Late summer months can be magical for largemouth bass fishing. With the spawn long over and cooler temperatures looming in the not-so-distant future, fish turn their attention to piling on as many calories as they can for the winter months ahead.

There are many ways for anglers to take advantage of the bass’ ravenous appetites, but few are as fun as throwing a frog. Summer frogging combines the action of spinnerbait fishing with the excitement of a top water fly strike and the convenience of weedless soft plastics—and the results can be lethal if you hit the right conditions.

Frog lures come in many shapes and sizes, but there are two primary types—hollow-bodied and solid-bodies. Hollow-bodied frogs float, and therefore are best used with a popping, stop-and-go retrieve. Solid-bodied frogs sink, so they require a rapid retrieve to stay on the surface—and to keep the legs kicking up as much of a bubbly wake as possible.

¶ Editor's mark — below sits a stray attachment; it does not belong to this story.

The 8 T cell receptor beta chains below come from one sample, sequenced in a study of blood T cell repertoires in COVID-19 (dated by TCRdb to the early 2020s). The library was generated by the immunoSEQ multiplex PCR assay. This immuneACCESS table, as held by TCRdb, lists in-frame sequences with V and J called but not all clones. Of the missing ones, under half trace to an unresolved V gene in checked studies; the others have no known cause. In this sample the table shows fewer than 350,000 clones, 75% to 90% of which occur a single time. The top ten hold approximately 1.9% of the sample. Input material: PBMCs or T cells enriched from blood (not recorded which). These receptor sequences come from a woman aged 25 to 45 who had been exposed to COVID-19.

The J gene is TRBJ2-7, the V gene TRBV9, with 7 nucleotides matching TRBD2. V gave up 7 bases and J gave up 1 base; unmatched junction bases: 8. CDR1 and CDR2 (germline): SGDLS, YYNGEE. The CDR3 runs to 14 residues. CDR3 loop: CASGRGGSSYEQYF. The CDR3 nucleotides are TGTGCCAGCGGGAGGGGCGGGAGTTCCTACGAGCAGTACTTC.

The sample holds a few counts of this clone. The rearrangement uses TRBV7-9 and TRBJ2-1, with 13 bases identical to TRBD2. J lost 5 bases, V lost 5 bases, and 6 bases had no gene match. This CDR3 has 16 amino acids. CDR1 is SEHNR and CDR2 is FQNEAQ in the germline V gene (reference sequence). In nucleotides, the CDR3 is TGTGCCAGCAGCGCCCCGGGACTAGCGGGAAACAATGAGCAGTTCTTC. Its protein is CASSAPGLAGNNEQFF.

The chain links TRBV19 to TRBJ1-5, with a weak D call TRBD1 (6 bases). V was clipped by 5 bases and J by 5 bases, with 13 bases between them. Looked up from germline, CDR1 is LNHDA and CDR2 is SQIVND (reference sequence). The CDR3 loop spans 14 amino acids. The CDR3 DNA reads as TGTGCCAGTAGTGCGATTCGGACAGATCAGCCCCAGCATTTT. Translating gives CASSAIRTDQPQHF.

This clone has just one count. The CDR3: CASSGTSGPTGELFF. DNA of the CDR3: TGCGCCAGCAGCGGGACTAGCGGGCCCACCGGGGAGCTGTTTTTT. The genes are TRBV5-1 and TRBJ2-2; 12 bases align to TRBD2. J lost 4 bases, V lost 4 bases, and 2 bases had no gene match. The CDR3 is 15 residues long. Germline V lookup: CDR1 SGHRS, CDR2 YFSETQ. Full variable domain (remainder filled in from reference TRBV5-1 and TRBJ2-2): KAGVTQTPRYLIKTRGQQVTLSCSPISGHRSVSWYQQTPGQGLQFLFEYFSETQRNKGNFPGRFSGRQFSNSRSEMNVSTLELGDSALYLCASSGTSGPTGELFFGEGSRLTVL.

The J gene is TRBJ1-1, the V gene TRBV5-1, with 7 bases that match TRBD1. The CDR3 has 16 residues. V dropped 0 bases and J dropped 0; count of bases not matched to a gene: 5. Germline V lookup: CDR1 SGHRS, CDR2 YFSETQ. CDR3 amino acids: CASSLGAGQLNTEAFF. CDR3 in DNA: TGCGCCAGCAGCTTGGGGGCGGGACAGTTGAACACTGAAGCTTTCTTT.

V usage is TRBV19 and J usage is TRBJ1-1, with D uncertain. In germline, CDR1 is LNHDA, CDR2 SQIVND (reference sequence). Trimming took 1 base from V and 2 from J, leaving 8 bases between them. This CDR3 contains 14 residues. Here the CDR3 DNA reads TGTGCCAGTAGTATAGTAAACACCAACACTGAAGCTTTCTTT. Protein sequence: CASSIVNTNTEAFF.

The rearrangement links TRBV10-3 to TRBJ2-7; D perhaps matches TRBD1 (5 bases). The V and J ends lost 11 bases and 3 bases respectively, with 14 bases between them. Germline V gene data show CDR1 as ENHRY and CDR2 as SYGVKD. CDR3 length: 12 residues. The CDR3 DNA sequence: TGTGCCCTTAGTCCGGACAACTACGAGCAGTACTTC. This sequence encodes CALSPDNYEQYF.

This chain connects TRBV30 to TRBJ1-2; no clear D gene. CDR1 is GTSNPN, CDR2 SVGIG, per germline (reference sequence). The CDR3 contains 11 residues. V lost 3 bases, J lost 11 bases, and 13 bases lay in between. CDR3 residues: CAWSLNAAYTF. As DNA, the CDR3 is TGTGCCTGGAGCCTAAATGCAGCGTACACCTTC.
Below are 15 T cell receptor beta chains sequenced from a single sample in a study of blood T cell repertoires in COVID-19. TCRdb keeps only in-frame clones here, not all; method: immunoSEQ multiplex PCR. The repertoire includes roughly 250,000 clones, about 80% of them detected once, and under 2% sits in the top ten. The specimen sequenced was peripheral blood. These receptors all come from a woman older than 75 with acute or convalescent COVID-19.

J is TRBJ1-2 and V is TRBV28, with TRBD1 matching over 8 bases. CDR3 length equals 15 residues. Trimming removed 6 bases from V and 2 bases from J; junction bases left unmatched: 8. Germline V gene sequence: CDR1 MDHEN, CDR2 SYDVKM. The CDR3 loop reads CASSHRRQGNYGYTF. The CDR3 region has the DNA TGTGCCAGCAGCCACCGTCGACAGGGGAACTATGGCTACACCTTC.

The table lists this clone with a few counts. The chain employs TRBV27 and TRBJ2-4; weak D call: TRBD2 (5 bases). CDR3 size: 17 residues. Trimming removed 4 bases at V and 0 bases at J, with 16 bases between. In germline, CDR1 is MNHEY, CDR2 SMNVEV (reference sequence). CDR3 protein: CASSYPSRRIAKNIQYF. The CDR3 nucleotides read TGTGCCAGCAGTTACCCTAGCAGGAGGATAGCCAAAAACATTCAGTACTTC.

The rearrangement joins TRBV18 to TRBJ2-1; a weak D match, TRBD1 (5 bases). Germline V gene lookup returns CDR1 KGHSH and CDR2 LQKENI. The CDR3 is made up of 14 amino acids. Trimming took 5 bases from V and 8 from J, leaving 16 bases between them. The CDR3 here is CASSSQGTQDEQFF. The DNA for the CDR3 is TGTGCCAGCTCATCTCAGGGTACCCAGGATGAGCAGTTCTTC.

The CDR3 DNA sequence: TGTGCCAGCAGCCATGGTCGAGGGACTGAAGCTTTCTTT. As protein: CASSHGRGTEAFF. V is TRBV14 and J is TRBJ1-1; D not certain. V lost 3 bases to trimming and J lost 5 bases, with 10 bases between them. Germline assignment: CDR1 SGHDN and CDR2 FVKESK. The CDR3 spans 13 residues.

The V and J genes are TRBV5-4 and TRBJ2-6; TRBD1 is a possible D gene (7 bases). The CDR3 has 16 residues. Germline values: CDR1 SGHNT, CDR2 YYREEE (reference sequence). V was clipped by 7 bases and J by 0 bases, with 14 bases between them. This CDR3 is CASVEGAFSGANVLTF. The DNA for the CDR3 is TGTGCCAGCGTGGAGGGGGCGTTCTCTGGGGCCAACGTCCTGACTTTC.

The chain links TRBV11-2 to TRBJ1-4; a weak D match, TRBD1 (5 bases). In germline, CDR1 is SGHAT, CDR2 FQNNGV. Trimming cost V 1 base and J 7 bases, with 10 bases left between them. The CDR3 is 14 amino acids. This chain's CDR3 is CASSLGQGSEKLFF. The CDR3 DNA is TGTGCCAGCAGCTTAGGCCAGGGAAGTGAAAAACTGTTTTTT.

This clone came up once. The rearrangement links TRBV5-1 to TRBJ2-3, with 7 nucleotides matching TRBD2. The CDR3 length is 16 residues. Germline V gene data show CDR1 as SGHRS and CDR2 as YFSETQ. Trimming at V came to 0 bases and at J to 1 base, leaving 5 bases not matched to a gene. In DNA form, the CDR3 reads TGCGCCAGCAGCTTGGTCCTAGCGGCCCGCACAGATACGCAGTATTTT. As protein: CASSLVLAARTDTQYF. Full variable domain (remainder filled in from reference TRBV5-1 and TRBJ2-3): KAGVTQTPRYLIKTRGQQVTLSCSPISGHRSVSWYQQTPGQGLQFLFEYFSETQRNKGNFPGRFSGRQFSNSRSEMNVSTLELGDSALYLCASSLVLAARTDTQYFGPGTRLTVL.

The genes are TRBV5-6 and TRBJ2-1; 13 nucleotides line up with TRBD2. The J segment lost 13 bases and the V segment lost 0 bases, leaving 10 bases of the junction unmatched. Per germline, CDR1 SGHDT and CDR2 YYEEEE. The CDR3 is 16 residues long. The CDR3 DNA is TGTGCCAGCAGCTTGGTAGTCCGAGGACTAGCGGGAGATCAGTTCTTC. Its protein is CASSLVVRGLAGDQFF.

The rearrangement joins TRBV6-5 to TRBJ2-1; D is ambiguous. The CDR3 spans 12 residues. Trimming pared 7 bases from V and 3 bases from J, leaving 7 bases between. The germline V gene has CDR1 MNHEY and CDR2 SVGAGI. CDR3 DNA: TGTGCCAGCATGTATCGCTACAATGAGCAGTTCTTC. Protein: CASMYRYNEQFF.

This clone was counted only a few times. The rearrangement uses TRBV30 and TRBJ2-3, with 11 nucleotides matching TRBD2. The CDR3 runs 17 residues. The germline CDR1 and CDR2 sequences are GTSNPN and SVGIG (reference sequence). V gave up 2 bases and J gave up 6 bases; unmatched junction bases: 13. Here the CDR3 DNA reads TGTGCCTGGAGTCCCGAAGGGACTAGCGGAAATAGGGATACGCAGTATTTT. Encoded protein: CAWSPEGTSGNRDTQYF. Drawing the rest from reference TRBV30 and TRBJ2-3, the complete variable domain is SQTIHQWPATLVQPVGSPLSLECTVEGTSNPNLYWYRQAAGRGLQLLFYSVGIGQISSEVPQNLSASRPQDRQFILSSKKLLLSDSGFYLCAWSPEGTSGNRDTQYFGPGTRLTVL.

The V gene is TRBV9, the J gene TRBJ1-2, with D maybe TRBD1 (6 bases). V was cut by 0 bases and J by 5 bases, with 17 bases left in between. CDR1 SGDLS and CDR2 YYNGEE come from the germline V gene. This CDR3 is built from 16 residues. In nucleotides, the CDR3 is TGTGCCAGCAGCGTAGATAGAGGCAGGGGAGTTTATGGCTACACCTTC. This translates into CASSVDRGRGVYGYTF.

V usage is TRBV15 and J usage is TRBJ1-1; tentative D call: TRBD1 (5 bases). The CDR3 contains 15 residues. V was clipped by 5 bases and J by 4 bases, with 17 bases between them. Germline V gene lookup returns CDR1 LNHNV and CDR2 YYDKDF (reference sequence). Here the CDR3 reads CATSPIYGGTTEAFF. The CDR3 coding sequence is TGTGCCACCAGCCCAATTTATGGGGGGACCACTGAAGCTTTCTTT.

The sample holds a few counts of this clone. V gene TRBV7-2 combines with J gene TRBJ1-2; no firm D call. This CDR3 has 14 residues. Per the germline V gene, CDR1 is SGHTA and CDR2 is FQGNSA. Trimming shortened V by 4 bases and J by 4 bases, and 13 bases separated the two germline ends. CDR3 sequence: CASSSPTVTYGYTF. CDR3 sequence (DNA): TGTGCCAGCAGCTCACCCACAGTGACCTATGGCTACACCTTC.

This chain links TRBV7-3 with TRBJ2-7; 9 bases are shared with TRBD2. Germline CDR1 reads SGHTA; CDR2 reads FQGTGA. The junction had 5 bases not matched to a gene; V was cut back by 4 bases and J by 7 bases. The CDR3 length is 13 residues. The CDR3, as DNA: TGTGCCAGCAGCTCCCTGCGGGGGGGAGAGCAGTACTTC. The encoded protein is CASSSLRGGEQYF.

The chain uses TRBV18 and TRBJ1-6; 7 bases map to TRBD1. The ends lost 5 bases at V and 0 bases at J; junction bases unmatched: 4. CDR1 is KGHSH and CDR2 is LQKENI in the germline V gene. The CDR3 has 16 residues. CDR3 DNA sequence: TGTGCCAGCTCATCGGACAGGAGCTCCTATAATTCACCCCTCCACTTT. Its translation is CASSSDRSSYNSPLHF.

As a general rule, catching fish with a frog requires thinking like a frog. Rather than casting to open waters, toss your amphibious friend into the types of places you most often see/hear frogs. Think lily pads, submerged weed beds and even patches of thick, gooey green moss. Most frogs are weedless, and they skip right through even the thickest cover without much trouble.

The hardest part of frog fishing is setting the hook. You get to watch the fish demolish your lure, so the natural inclination is to rear back right away. DON’T DO IT! Wait for the fish to take the lure underwater for a second or two, get the slack out of your line, and THEN let ’em have it! You’ll probably miss more fish than you’re accustomed to, especially in the early going, but the fun factor will make it worth the effort.

Frogs typically work best early or late in the day, when the real-life frogs are out and about. Fly-fishermen can get in on the action by throwing frog-pattern streamers and poppers. And other top water offerings can produce similar excitement, from buzzbaits to lures that resemble mice and even ducklings. The lesson, as always: never underestimate what a bass can fit in that oversized mouth. Tight lines!